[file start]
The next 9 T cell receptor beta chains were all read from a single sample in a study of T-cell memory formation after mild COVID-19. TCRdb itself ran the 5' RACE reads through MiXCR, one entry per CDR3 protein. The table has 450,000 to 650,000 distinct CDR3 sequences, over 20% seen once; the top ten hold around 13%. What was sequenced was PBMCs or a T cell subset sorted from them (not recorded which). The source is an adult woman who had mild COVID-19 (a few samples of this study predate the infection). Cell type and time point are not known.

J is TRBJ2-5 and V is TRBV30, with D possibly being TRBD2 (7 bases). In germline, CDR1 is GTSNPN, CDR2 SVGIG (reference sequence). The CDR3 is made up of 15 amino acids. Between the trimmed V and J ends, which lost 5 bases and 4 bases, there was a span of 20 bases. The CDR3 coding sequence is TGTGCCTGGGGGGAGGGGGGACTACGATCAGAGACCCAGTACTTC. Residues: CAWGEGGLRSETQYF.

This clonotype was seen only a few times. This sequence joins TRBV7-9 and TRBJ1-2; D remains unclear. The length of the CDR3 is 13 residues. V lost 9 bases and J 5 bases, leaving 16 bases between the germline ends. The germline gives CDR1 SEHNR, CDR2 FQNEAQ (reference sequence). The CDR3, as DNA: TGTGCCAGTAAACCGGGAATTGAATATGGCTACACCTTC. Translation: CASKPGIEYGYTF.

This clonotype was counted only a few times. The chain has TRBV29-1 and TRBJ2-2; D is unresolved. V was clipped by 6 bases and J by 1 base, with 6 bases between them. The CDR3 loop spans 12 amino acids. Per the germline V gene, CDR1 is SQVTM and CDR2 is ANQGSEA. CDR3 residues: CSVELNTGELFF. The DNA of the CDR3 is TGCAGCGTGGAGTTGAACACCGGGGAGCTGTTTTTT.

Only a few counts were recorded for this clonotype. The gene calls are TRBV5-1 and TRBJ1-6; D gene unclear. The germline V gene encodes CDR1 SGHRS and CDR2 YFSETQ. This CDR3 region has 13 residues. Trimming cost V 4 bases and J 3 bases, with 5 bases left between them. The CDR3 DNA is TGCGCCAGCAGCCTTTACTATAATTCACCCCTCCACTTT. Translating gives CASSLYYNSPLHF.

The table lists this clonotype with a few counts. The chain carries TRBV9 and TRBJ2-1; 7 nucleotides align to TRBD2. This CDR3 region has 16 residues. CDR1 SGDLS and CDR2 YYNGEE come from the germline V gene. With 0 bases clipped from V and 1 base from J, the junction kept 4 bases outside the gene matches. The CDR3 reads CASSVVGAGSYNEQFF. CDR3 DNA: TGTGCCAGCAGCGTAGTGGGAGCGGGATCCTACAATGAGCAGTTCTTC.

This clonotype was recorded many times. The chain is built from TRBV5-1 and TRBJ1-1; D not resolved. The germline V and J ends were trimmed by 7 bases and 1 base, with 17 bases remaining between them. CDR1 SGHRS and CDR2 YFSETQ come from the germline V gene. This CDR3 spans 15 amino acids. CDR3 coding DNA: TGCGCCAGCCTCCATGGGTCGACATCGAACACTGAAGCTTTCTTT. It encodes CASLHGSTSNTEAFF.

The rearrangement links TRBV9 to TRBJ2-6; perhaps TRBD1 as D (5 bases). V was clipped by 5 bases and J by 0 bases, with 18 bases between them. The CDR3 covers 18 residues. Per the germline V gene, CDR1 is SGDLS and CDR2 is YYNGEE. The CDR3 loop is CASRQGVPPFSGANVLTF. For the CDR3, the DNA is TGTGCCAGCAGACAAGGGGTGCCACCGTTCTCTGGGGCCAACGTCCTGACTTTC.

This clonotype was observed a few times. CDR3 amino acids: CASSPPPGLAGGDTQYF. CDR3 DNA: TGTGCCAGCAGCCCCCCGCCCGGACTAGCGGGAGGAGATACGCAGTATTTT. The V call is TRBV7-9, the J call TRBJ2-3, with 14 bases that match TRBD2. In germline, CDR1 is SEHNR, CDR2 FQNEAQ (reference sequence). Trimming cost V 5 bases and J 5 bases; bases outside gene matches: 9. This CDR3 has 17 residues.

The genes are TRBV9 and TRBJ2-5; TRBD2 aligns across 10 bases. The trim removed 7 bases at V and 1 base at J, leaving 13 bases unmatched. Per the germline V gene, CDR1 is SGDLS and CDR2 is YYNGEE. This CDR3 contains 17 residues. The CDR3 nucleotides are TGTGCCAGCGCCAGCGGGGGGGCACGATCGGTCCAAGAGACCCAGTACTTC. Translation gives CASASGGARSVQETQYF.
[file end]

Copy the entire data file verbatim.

The next 9 T cell receptor beta chains were all read from a single sample in a study of T-cell memory formation after mild COVID-19. TCRdb itself ran the 5' RACE reads through MiXCR, one entry per CDR3 protein. The table has 450,000 to 650,000 distinct CDR3 sequences, over 20% seen once; the top ten hold around 13%. What was sequenced was PBMCs or a T cell subset sorted from them (not recorded which). The source is an adult woman who had mild COVID-19 (a few samples of this study predate the infection). Cell type and time point are not known.

J is TRBJ2-5 and V is TRBV30, with D possibly being TRBD2 (7 bases). In germline, CDR1 is GTSNPN, CDR2 SVGIG (reference sequence). The CDR3 is made up of 15 amino acids. Between the trimmed V and J ends, which lost 5 bases and 4 bases, there was a span of 20 bases. The CDR3 coding sequence is TGTGCCTGGGGGGAGGGGGGACTACGATCAGAGACCCAGTACTTC. Residues: CAWGEGGLRSETQYF.

This clonotype was seen only a few times. This sequence joins TRBV7-9 and TRBJ1-2; D remains unclear. The length of the CDR3 is 13 residues. V lost 9 bases and J 5 bases, leaving 16 bases between the germline ends. The germline gives CDR1 SEHNR, CDR2 FQNEAQ (reference sequence). The CDR3, as DNA: TGTGCCAGTAAACCGGGAATTGAATATGGCTACACCTTC. Translation: CASKPGIEYGYTF.

This clonotype was counted only a few times. The chain has TRBV29-1 and TRBJ2-2; D is unresolved. V was clipped by 6 bases and J by 1 base, with 6 bases between them. The CDR3 loop spans 12 amino acids. Per the germline V gene, CDR1 is SQVTM and CDR2 is ANQGSEA. CDR3 residues: CSVELNTGELFF. The DNA of the CDR3 is TGCAGCGTGGAGTTGAACACCGGGGAGCTGTTTTTT.

Only a few counts were recorded for this clonotype. The gene calls are TRBV5-1 and TRBJ1-6; D gene unclear. The germline V gene encodes CDR1 SGHRS and CDR2 YFSETQ. This CDR3 region has 13 residues. Trimming cost V 4 bases and J 3 bases, with 5 bases left between them. The CDR3 DNA is TGCGCCAGCAGCCTTTACTATAATTCACCCCTCCACTTT. Translating gives CASSLYYNSPLHF.

The table lists this clonotype with a few counts. The chain carries TRBV9 and TRBJ2-1; 7 nucleotides align to TRBD2. This CDR3 region has 16 residues. CDR1 SGDLS and CDR2 YYNGEE come from the germline V gene. With 0 bases clipped from V and 1 base from J, the junction kept 4 bases outside the gene matches. The CDR3 reads CASSVVGAGSYNEQFF. CDR3 DNA: TGTGCCAGCAGCGTAGTGGGAGCGGGATCCTACAATGAGCAGTTCTTC.

This clonotype was recorded many times. The chain is built from TRBV5-1 and TRBJ1-1; D not resolved. The germline V and J ends were trimmed by 7 bases and 1 base, with 17 bases remaining between them. CDR1 SGHRS and CDR2 YFSETQ come from the germline V gene. This CDR3 spans 15 amino acids. CDR3 coding DNA: TGCGCCAGCCTCCATGGGTCGACATCGAACACTGAAGCTTTCTTT. It encodes CASLHGSTSNTEAFF.

The rearrangement links TRBV9 to TRBJ2-6; perhaps TRBD1 as D (5 bases). V was clipped by 5 bases and J by 0 bases, with 18 bases between them. The CDR3 covers 18 residues. Per the germline V gene, CDR1 is SGDLS and CDR2 is YYNGEE. The CDR3 loop is CASRQGVPPFSGANVLTF. For the CDR3, the DNA is TGTGCCAGCAGACAAGGGGTGCCACCGTTCTCTGGGGCCAACGTCCTGACTTTC.

This clonotype was observed a few times. CDR3 amino acids: CASSPPPGLAGGDTQYF. CDR3 DNA: TGTGCCAGCAGCCCCCCGCCCGGACTAGCGGGAGGAGATACGCAGTATTTT. The V call is TRBV7-9, the J call TRBJ2-3, with 14 bases that match TRBD2. In germline, CDR1 is SEHNR, CDR2 FQNEAQ (reference sequence). Trimming cost V 5 bases and J 5 bases; bases outside gene matches: 9. This CDR3 has 17 residues.

The genes are TRBV9 and TRBJ2-5; TRBD2 aligns across 10 bases. The trim removed 7 bases at V and 1 base at J, leaving 13 bases unmatched. Per the germline V gene, CDR1 is SGDLS and CDR2 is YYNGEE. This CDR3 contains 17 residues. The CDR3 nucleotides are TGTGCCAGCGCCAGCGGGGGGGCACGATCGGTCCAAGAGACCCAGTACTTC. Translation gives CASASGGARSVQETQYF.